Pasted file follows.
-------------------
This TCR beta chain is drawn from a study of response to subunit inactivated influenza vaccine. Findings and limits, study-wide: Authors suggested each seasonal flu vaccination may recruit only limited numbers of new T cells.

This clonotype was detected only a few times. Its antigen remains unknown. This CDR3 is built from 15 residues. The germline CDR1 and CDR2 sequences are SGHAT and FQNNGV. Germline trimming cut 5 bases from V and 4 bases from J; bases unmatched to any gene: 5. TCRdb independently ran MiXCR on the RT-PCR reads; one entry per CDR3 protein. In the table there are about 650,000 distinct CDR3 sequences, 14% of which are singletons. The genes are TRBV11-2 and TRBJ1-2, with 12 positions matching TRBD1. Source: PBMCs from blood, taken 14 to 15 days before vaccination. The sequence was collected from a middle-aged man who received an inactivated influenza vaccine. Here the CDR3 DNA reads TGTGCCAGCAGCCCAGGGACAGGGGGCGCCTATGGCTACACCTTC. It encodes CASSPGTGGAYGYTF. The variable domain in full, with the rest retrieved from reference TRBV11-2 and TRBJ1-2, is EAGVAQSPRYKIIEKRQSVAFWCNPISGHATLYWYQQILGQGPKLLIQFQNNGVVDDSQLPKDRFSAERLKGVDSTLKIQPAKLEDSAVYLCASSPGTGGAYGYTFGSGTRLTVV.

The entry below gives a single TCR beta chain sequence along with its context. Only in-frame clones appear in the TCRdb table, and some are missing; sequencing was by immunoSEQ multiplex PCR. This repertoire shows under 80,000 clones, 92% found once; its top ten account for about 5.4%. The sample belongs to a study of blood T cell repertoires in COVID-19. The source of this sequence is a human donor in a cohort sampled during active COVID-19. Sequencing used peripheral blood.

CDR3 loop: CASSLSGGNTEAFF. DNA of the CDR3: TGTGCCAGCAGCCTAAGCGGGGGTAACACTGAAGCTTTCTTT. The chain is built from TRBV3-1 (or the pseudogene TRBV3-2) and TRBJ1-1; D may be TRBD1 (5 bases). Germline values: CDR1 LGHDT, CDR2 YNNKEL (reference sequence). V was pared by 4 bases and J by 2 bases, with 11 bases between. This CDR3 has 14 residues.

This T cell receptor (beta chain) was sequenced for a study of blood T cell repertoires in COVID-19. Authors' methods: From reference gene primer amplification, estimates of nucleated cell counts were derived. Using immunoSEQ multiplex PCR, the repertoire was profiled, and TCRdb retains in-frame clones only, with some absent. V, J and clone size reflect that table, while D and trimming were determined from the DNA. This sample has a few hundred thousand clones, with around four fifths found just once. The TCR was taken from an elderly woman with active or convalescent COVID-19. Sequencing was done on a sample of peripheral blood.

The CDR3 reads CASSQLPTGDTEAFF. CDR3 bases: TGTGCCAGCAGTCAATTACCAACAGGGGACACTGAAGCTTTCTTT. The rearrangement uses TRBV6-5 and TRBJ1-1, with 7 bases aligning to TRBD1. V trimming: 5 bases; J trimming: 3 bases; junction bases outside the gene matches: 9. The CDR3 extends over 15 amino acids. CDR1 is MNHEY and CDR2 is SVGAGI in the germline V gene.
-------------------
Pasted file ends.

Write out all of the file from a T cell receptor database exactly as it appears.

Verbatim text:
This TCR beta chain is drawn from a study of response to subunit inactivated influenza vaccine. Findings and limits, study-wide: Authors suggested each seasonal flu vaccination may recruit only limited numbers of new T cells.

This clonotype was detected only a few times. Its antigen remains unknown. This CDR3 is built from 15 residues. The germline CDR1 and CDR2 sequences are SGHAT and FQNNGV. Germline trimming cut 5 bases from V and 4 bases from J; bases unmatched to any gene: 5. TCRdb independently ran MiXCR on the RT-PCR reads; one entry per CDR3 protein. In the table there are about 650,000 distinct CDR3 sequences, 14% of which are singletons. The genes are TRBV11-2 and TRBJ1-2, with 12 positions matching TRBD1. Source: PBMCs from blood, taken 14 to 15 days before vaccination. The sequence was collected from a middle-aged man who received an inactivated influenza vaccine. Here the CDR3 DNA reads TGTGCCAGCAGCCCAGGGACAGGGGGCGCCTATGGCTACACCTTC. It encodes CASSPGTGGAYGYTF. The variable domain in full, with the rest retrieved from reference TRBV11-2 and TRBJ1-2, is EAGVAQSPRYKIIEKRQSVAFWCNPISGHATLYWYQQILGQGPKLLIQFQNNGVVDDSQLPKDRFSAERLKGVDSTLKIQPAKLEDSAVYLCASSPGTGGAYGYTFGSGTRLTVV.

The entry below gives a single TCR beta chain sequence along with its context. Only in-frame clones appear in the TCRdb table, and some are missing; sequencing was by immunoSEQ multiplex PCR. This repertoire shows under 80,000 clones, 92% found once; its top ten account for about 5.4%. The sample belongs to a study of blood T cell repertoires in COVID-19. The source of this sequence is a human donor in a cohort sampled during active COVID-19. Sequencing used peripheral blood.

CDR3 loop: CASSLSGGNTEAFF. DNA of the CDR3: TGTGCCAGCAGCCTAAGCGGGGGTAACACTGAAGCTTTCTTT. The chain is built from TRBV3-1 (or the pseudogene TRBV3-2) and TRBJ1-1; D may be TRBD1 (5 bases). Germline values: CDR1 LGHDT, CDR2 YNNKEL (reference sequence). V was pared by 4 bases and J by 2 bases, with 11 bases between. This CDR3 has 14 residues.

This T cell receptor (beta chain) was sequenced for a study of blood T cell repertoires in COVID-19. Authors' methods: From reference gene primer amplification, estimates of nucleated cell counts were derived. Using immunoSEQ multiplex PCR, the repertoire was profiled, and TCRdb retains in-frame clones only, with some absent. V, J and clone size reflect that table, while D and trimming were determined from the DNA. This sample has a few hundred thousand clones, with around four fifths found just once. The TCR was taken from an elderly woman with active or convalescent COVID-19. Sequencing was done on a sample of peripheral blood.

The CDR3 reads CASSQLPTGDTEAFF. CDR3 bases: TGTGCCAGCAGTCAATTACCAACAGGGGACACTGAAGCTTTCTTT. The rearrangement uses TRBV6-5 and TRBJ1-1, with 7 bases aligning to TRBD1. V trimming: 5 bases; J trimming: 3 bases; junction bases outside the gene matches: 9. The CDR3 extends over 15 amino acids. CDR1 is MNHEY and CDR2 is SVGAGI in the germline V gene.